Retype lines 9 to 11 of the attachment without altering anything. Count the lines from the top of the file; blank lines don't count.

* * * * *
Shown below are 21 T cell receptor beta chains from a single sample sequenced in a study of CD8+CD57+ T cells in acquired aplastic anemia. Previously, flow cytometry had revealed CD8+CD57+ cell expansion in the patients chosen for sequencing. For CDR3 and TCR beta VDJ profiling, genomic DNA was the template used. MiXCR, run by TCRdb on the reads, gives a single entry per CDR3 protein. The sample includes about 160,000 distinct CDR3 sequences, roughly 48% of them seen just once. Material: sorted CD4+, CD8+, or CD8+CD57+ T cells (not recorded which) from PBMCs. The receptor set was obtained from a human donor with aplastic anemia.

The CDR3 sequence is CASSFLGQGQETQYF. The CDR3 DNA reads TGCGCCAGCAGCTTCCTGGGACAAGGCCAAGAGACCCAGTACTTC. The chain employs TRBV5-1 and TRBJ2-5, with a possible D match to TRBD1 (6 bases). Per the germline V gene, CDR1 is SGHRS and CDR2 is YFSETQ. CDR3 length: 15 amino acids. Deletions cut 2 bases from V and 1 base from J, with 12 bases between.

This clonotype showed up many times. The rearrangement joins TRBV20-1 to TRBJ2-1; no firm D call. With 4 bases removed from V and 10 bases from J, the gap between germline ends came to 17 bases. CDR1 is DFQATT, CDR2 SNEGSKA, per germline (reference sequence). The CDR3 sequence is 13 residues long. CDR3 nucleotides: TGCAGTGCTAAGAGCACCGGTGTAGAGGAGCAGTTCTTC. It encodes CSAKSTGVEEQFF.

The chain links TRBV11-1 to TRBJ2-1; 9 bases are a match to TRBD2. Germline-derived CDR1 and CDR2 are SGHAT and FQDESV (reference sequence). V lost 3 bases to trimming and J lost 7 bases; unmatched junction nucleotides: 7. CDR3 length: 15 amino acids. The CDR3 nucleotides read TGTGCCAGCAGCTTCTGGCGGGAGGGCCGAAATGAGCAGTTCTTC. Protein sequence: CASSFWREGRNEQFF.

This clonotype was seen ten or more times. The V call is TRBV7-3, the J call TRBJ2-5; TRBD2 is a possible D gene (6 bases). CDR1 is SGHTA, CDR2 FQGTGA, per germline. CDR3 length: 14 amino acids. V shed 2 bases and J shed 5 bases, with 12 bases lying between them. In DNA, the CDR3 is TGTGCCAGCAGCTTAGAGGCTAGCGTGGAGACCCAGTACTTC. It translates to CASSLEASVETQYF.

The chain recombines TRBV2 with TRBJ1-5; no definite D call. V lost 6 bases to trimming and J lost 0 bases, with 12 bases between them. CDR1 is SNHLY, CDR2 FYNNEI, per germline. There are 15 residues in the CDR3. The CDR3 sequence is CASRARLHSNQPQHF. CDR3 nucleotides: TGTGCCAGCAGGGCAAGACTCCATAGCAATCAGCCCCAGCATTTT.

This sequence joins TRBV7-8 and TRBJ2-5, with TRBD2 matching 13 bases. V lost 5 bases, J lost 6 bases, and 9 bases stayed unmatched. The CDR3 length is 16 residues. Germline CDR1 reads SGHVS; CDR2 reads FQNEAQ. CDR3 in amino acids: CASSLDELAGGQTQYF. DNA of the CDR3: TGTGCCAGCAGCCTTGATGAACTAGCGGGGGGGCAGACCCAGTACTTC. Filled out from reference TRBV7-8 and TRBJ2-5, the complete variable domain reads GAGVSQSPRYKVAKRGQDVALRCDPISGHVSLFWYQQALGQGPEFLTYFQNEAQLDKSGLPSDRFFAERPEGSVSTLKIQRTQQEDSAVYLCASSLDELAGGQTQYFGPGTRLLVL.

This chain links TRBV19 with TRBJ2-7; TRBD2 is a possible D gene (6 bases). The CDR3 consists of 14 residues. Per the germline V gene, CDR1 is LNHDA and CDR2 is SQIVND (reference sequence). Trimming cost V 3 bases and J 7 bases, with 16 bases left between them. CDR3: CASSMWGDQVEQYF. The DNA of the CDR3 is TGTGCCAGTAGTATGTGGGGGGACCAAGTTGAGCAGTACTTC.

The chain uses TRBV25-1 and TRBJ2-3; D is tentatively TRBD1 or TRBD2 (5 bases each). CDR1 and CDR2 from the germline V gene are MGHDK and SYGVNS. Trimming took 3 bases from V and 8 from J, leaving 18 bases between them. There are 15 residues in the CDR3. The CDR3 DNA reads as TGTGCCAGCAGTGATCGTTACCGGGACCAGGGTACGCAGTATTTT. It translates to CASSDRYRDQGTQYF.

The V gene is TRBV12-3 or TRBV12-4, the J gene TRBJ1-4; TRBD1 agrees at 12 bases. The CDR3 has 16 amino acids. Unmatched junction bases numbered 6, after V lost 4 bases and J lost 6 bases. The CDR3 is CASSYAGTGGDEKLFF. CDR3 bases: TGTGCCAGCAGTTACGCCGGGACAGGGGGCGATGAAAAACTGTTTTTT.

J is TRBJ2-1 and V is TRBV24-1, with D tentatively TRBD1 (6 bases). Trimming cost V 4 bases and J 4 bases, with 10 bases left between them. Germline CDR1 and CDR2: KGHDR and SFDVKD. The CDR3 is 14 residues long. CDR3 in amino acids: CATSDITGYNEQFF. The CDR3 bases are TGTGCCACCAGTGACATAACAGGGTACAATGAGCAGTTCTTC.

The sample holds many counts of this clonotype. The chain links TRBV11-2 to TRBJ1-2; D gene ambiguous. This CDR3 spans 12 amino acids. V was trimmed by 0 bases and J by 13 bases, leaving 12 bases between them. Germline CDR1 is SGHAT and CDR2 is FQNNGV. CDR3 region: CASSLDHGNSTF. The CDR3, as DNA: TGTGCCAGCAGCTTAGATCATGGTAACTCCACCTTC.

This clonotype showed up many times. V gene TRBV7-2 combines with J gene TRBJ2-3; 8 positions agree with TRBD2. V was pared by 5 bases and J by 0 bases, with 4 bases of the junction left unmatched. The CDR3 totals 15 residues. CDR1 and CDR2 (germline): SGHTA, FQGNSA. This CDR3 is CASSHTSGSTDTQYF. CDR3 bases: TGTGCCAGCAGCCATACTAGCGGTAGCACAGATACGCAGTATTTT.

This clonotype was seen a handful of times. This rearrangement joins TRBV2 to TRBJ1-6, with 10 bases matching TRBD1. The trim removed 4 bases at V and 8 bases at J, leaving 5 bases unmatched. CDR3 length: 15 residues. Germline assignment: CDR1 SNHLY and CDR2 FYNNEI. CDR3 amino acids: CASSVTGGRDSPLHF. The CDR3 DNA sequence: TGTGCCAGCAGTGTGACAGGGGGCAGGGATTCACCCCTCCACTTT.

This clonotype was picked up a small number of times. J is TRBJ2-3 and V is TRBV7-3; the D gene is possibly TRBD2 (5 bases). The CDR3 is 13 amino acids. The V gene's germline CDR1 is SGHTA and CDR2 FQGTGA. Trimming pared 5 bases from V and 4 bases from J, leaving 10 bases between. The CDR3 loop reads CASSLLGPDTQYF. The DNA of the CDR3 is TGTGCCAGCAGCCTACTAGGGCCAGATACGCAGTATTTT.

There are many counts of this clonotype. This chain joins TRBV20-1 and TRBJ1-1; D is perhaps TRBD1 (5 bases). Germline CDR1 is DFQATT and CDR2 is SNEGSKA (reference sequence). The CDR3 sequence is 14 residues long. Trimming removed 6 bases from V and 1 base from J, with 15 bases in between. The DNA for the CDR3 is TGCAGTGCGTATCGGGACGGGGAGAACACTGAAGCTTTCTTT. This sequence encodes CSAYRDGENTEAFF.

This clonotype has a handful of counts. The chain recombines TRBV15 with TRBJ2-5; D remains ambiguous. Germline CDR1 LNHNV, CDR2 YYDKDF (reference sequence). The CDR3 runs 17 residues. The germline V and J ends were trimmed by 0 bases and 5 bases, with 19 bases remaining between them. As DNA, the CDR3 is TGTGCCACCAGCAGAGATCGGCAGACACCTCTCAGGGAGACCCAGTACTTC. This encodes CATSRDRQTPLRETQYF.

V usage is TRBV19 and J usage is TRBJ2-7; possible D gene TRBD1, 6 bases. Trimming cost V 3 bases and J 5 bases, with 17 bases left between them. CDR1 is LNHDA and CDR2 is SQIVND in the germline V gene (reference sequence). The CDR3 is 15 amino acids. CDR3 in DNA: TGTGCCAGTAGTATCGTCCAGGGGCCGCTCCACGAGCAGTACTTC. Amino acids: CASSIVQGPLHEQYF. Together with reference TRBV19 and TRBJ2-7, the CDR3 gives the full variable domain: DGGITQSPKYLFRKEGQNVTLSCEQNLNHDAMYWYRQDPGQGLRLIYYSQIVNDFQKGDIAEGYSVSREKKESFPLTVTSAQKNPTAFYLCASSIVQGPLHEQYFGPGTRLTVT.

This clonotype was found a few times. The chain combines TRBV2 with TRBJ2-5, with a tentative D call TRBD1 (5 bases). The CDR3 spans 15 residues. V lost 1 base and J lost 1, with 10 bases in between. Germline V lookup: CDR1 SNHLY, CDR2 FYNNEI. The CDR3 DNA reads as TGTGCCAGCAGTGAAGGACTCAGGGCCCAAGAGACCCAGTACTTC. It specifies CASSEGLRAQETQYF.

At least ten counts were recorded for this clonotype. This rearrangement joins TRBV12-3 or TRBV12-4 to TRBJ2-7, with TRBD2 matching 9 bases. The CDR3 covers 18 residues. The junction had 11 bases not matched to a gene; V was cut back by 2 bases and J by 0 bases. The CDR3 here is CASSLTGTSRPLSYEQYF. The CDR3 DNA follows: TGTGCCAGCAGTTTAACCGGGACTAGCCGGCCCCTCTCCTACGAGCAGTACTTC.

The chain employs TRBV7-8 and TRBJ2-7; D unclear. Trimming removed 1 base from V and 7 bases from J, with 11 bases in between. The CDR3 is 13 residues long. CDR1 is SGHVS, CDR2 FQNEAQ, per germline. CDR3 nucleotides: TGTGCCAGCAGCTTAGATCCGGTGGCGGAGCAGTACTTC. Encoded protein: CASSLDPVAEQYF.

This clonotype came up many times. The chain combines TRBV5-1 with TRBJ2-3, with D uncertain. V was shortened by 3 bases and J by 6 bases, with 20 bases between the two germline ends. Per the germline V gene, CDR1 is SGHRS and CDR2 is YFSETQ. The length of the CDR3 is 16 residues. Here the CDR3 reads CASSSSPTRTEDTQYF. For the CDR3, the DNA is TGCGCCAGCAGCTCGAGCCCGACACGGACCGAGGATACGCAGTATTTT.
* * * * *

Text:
The chain uses TRBV25-1 and TRBJ2-3; D is tentatively TRBD1 or TRBD2 (5 bases each). CDR1 and CDR2 from the germline V gene are MGHDK and SYGVNS. Trimming took 3 bases from V and 8 from J, leaving 18 bases between them. There are 15 residues in the CDR3. The CDR3 DNA reads as TGTGCCAGCAGTGATCGTTACCGGGACCAGGGTACGCAGTATTTT. It translates to CASSDRYRDQGTQYF.

The V gene is TRBV12-3 or TRBV12-4, the J gene TRBJ1-4; TRBD1 agrees at 12 bases. The CDR3 has 16 amino acids. Unmatched junction bases numbered 6, after V lost 4 bases and J lost 6 bases. The CDR3 is CASSYAGTGGDEKLFF. CDR3 bases: TGTGCCAGCAGTTACGCCGGGACAGGGGGCGATGAAAAACTGTTTTTT.

J is TRBJ2-1 and V is TRBV24-1, with D tentatively TRBD1 (6 bases). Trimming cost V 4 bases and J 4 bases, with 10 bases left between them. Germline CDR1 and CDR2: KGHDR and SFDVKD. The CDR3 is 14 residues long. CDR3 in amino acids: CATSDITGYNEQFF. The CDR3 bases are TGTGCCACCAGTGACATAACAGGGTACAATGAGCAGTTCTTC.